Through the Looking Glass
The art of being meaningful without saying anything at all
Queen Margrethes balancing act in the New Years Eve speech carries on a strong tradition
Every New Year’s Eve, Danes across the country turn on their televisions at 6pm to watch Queen Margrethe give her annual speech from her office in the Christian IX wing of Amalienborg Palace. At the end of the speech, she looks the nation in the eye and closes with her final line: “God save Denmark.”
Dates back to the Occupation
Queen Margrethe’s grandfather, King Christian X, began the tradition of the New Year’s address in 1941, when his speech was broadcast over the radio on January 1. His son, King Frederik IX, was the first to have his New Year’s speech broadcast on television in 1958 – the same year that the speech was moved to December 31.
In 1972, Frederik IX’s daughter took over the tradition. This has become an intrinsic part of the New Year’s Eve custom, with almost 100 percent of Danes with their televisions switched on viewing the speech as it is broadcast live. She speaks of the year gone by, commenting on global events, Denmark and the Royal Family.
And every year, Queen Margrethe faces the same dilemma. She needs to be meaningful and touching without taking a stance. “It’s her big exam. How will she do? What will she say to us this year? Will she pass, or will she fail?” explained Klaus Kjøller, an author and Danish professor at the University of Copenhagen.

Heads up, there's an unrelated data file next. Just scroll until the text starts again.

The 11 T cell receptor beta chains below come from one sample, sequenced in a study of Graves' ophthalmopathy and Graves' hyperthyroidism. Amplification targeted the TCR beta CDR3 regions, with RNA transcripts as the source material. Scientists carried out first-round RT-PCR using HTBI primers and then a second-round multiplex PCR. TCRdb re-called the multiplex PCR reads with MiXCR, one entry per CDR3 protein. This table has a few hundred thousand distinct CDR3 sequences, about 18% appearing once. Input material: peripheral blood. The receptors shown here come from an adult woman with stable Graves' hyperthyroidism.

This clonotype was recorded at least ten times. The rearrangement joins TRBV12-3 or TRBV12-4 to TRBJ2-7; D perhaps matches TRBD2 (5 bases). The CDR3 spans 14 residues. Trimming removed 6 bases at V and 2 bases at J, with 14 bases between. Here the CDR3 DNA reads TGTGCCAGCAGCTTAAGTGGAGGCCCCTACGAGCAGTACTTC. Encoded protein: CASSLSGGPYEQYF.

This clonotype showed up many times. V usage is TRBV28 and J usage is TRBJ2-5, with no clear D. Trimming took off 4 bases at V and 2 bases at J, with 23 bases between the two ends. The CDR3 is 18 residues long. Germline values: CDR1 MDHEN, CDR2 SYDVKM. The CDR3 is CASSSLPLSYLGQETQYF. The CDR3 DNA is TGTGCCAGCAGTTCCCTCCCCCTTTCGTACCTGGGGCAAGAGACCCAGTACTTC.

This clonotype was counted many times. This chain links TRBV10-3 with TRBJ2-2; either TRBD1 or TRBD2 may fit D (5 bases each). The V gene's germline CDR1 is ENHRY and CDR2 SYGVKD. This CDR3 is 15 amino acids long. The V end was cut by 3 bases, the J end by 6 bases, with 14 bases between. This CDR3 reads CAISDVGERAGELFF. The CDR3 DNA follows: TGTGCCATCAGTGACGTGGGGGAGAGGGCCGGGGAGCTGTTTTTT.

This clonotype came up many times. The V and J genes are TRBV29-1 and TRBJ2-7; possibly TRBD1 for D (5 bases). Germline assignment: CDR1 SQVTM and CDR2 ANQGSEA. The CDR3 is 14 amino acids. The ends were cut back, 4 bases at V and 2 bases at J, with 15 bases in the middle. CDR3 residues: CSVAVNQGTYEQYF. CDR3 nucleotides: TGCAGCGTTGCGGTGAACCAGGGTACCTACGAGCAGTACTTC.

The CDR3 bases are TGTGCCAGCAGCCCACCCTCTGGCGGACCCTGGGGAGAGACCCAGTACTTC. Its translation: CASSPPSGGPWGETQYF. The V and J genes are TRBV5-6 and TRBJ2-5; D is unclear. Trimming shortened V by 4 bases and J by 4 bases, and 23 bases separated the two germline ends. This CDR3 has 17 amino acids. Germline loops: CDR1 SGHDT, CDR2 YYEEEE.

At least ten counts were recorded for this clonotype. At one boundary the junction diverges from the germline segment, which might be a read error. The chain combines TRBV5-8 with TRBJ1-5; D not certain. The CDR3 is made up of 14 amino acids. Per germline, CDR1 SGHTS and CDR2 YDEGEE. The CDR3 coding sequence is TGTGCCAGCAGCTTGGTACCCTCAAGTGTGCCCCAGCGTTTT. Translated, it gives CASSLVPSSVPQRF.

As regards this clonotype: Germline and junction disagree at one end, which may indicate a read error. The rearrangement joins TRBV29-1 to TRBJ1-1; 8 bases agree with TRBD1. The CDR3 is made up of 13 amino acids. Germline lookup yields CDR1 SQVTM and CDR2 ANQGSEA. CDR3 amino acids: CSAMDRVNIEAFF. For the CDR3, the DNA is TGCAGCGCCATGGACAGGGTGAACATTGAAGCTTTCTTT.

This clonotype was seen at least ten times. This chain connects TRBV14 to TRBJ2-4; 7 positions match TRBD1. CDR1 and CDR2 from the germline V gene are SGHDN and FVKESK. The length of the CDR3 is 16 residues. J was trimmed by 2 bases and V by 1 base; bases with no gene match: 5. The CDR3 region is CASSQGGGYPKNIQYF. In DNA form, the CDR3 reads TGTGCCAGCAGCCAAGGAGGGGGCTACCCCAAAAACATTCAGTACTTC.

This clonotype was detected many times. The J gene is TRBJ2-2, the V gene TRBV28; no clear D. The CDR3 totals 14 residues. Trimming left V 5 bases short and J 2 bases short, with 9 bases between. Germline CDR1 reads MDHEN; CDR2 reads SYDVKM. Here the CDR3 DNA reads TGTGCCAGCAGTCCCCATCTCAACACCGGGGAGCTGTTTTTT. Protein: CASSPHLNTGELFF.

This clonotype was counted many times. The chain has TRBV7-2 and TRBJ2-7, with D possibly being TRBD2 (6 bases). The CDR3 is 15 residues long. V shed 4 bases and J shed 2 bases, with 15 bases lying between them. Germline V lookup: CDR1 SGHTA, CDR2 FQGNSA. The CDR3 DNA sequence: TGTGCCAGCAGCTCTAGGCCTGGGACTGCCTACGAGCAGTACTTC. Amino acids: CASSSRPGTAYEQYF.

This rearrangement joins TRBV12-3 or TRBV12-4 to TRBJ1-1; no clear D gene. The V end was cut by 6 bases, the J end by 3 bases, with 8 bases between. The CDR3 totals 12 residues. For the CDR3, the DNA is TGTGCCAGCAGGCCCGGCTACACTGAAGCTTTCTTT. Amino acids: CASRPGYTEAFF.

As a figurehead of the constitutional monarchy, the queen has an obligation to maintain an apolitical role in society. But as people stand facing the television screens with their champagne glasses held before them at the end of the year, they expect to be inspired.
“It’s not a sign of weakness, but rather, a sign of strength and a stipulation of the position of the Royal Family to strive to balance the political debate. That’s part of her exam. How does she gather the people? How does she give us common attitudes and hopes with what she says, without saying something entirely meaningless?” added Kjøller.
Taking the smart alecs to task
“There are probably many people that stand in front of the screen and watch, anxiously hoping that she will give us all a controversial scolding. The example that we always hear is the one about the ‘smart alec comments’,” he said, referring to the queen’s 1984 speech, in which she rebuked the unwelcoming Danish attitude, saying: “And then we come in with our Danish humour and our little, smart alec comments. Then we meet them with coldness, and then we are not far from harassment and other harsher methods. We ought to be ashamed of ourselves.”
Many believed that the queen was involving herself in the political debate, and this was the last in a series of controversial New Year’s Eve statements that touched on Danes’ attitudes towards foreigners.
“What are we chasing? Is it happiness?” she asked the nation in 1975. “Nobody has managed to catch that by only thinking of himself. It runs away from us if we think that we can catch it without sharing with others – yes, without first and foremost wanting happiness for them. If this is true for us, here in our own country, it’s equally true among nations.”